• SnapNpictures

      Drunkardo, I tend to agree with most of what you wrote. I’m a little confused though about your “sorry Fyuse, but…” comments. I’m not sure if you’ve tried Fyuse, but it’s a very different sort of medium. While Live Photos are all about temporal photos, Fyuse is focused primarily on 3D. Live Photo’s half second recording before and after a photo is pretty cool, but it doesn’t capture the scene as a whole—Fyuse does.

    • Cory

      You know who else made it super duper easy to use: HTC. With Zoe. 4 years ago.

  • igorsky

    This is a canned reaction to any Apple release. It starts out as “nothing new” and a “gimmick”, until it becomes ubiquitous in every phone from every manufacturer because Apple shined a light on it. For reference see Siri, Apple Pay, Touch ID and, shortly, 3D Touch. Everyone starts following and it’s no longer a gimmick.

    • Cory

      No. It’s just Apple copying HTC again.

  • nwcs

    Gimmick. This capability has been in point and shoots before. I’d expect most people won’t remember it’s there.

  • Jeremy Rentiz

    Live Photo is a ripoff. Nokia did this 3 years ago on their Lumias.

    • C0C0tva

      How is Nokia doing on the cell phone front?

      • yorgo

        point is, they did it first apple head. blew their market share but did it first.

    • Cory

      HTC did it before Nokia.

  • GentleGiant

    Can Live Photos be turned off?

  • JMann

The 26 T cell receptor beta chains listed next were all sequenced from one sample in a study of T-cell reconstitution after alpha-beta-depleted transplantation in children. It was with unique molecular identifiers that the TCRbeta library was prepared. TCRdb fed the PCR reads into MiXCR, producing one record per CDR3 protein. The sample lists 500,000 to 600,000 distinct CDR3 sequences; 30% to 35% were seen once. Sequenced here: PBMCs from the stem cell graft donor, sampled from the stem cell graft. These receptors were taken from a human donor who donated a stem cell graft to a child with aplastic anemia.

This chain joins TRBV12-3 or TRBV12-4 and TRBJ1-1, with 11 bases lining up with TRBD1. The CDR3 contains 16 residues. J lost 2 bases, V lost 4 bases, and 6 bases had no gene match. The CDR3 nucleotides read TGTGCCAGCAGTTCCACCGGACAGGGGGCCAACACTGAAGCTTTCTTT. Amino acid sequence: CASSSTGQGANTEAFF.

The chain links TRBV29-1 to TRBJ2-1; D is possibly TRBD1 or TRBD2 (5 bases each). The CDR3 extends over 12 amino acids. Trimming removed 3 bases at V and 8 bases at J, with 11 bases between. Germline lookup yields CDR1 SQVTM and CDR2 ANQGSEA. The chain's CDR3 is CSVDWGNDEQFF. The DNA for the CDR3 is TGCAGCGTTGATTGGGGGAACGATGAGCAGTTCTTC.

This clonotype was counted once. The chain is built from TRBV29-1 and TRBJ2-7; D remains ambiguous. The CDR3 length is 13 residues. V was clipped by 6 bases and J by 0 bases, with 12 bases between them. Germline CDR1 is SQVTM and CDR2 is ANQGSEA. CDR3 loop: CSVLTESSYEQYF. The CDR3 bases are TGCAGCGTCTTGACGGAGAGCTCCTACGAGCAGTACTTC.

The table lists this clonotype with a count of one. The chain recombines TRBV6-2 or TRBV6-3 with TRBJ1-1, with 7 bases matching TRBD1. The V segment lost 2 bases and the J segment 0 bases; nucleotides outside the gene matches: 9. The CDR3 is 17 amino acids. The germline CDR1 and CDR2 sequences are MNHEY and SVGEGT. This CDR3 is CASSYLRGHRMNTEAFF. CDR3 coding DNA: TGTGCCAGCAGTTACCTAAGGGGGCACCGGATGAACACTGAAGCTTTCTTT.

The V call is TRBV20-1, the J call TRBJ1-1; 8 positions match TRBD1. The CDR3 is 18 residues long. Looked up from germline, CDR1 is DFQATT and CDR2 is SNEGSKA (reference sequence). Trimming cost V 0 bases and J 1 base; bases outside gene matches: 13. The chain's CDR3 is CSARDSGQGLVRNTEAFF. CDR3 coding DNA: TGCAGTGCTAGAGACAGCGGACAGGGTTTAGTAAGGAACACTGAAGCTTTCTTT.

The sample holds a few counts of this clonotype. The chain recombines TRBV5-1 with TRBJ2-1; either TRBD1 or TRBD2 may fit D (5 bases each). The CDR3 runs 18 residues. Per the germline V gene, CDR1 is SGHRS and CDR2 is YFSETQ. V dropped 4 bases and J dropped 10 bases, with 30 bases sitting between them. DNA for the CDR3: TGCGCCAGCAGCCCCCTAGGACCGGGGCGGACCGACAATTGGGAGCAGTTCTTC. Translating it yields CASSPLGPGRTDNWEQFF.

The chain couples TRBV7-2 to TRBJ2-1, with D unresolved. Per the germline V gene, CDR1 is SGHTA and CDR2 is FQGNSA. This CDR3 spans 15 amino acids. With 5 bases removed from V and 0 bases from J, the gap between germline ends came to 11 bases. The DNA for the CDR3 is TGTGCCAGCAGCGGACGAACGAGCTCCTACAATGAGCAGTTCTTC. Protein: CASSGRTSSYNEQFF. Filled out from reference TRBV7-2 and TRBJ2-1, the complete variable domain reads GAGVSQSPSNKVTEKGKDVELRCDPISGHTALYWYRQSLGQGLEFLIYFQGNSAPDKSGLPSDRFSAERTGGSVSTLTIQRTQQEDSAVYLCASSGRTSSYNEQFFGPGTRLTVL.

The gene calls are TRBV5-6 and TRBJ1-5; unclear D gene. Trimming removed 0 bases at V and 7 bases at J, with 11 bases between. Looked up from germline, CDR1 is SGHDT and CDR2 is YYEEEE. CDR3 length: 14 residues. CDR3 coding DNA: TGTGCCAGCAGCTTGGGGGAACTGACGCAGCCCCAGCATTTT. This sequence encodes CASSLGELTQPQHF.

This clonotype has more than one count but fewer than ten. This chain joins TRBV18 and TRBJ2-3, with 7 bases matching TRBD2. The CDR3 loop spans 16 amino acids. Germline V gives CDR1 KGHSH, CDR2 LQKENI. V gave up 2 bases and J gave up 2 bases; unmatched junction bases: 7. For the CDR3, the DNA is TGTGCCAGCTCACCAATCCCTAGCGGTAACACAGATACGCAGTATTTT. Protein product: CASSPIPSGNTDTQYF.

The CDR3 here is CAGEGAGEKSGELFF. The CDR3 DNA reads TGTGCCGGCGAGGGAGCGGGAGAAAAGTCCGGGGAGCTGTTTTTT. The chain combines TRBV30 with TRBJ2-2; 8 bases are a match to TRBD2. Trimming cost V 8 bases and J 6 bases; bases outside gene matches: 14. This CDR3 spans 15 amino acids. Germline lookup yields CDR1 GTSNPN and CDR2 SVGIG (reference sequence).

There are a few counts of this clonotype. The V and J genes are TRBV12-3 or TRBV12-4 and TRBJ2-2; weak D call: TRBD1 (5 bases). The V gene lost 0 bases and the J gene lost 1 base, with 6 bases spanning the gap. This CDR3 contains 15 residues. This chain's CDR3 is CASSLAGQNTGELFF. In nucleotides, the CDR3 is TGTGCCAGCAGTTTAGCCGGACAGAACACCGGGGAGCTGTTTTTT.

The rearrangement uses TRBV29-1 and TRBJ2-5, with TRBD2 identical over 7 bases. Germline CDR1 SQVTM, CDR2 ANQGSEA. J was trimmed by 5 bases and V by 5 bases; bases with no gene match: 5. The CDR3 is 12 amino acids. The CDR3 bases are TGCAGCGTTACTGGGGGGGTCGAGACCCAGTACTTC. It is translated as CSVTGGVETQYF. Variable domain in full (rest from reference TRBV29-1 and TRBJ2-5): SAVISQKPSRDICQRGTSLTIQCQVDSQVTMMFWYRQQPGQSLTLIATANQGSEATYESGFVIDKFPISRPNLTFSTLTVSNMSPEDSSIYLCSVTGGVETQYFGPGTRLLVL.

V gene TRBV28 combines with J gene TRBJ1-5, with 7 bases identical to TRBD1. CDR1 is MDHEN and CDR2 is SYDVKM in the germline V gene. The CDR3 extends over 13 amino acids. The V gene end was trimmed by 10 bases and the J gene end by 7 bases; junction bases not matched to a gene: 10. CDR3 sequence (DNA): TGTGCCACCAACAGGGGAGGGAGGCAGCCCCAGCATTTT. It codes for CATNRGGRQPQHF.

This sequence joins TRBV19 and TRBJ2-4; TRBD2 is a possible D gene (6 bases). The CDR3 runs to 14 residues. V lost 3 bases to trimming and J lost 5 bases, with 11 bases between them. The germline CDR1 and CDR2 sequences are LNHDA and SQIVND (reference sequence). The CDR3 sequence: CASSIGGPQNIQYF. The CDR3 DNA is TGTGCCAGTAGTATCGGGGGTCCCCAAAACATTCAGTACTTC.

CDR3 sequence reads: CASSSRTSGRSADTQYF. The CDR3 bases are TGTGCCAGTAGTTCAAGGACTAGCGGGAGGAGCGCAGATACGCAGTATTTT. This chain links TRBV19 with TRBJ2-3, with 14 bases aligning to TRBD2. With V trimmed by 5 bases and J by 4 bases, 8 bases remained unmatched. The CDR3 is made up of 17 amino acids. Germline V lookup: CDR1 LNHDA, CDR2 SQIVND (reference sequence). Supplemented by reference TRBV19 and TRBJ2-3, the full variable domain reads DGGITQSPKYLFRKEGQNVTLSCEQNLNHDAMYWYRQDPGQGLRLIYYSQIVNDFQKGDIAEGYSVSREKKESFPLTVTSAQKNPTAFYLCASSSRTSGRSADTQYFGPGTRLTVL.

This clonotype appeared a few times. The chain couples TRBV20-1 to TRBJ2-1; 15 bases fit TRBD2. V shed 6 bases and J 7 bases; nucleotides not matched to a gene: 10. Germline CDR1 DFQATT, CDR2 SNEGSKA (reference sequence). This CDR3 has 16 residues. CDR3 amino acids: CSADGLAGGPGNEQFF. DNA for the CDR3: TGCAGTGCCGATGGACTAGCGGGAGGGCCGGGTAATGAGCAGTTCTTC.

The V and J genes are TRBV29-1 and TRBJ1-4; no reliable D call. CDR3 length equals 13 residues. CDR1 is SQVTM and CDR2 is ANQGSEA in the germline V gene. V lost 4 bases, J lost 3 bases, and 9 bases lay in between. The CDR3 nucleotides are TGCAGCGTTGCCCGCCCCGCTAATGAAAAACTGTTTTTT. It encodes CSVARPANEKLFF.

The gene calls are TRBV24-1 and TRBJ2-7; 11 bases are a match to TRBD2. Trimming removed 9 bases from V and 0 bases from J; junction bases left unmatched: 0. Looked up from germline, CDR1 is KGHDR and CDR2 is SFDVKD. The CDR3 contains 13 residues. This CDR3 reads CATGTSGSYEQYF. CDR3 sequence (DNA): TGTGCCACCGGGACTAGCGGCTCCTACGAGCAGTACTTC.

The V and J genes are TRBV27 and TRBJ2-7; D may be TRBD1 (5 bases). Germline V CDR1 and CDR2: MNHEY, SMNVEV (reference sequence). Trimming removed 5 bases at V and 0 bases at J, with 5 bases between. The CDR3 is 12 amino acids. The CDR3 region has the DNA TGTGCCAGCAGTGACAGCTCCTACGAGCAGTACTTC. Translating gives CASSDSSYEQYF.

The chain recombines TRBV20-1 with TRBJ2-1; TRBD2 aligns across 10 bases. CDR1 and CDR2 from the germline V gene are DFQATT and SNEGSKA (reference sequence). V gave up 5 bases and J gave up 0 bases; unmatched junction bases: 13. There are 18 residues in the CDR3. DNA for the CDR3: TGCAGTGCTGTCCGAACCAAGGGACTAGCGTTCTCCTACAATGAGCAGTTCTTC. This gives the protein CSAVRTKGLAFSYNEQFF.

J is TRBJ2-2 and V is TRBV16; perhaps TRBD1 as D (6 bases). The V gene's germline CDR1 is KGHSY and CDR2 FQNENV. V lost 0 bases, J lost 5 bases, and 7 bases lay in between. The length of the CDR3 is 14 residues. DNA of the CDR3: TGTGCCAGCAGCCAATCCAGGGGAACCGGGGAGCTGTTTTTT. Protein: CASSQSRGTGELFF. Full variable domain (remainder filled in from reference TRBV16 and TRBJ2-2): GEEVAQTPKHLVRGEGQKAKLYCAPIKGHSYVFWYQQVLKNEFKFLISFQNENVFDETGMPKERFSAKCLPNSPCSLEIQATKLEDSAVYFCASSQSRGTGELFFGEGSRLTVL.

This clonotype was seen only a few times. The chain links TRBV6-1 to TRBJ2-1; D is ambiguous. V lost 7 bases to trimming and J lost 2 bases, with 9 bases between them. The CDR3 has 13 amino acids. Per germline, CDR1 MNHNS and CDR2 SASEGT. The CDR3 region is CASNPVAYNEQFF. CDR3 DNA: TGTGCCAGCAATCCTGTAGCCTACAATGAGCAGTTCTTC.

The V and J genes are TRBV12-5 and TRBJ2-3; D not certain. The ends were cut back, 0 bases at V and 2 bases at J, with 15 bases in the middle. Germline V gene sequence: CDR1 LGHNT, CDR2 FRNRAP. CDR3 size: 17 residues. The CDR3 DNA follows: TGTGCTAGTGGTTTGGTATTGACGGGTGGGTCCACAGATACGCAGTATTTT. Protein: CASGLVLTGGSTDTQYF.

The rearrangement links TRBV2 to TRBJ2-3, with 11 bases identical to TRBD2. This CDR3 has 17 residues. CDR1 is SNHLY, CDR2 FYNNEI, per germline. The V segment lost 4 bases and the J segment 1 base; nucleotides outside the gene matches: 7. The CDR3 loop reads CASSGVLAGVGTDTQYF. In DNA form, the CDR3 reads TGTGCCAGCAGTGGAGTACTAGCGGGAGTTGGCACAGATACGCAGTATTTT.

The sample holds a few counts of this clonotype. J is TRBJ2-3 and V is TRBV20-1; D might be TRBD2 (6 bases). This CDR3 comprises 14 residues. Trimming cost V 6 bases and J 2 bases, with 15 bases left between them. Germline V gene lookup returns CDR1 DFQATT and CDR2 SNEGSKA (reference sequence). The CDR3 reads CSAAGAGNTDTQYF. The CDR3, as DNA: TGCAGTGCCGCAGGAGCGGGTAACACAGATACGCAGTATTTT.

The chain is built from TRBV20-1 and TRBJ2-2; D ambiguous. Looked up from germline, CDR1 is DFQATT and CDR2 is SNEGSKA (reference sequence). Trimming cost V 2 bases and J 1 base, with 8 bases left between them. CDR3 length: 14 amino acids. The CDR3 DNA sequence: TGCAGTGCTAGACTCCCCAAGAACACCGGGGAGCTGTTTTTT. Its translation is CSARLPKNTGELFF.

I’m surprised I haven’t seen any references to the photographs from Harry Potter…
    I’d say anyone with a little creative imagination sees that Apple’s work here is not a gimmick.

    • Cory

      When HTC launched Zoe you saw Harry Potter references. But this is just Apple copying HTC again.

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  • TeeJay1100

    Game Changer indeed

    • Cory

      Yeah when HTC did it 4 years ago. Not when Apple copied it.

      • TeeJay1100

        HTC is dead, try again. When they did it it didn’t catch on. Now that Apple did it better you mad? LOL

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  • Gary Deezy

    Its a neat gimmick, but if they don’t get FaceBook or Twitter to support the format, it will quickly fade into oblivion….

  • Cory

    It’s a complete copy of HTC Zoe.

  • Tom DiMaggio

    My two-year old Windows phone has that feature, but because nobody knows what a Lumia is, I guess Apple invented it. Good for you, Apple. Good for you.

  • c

    love it!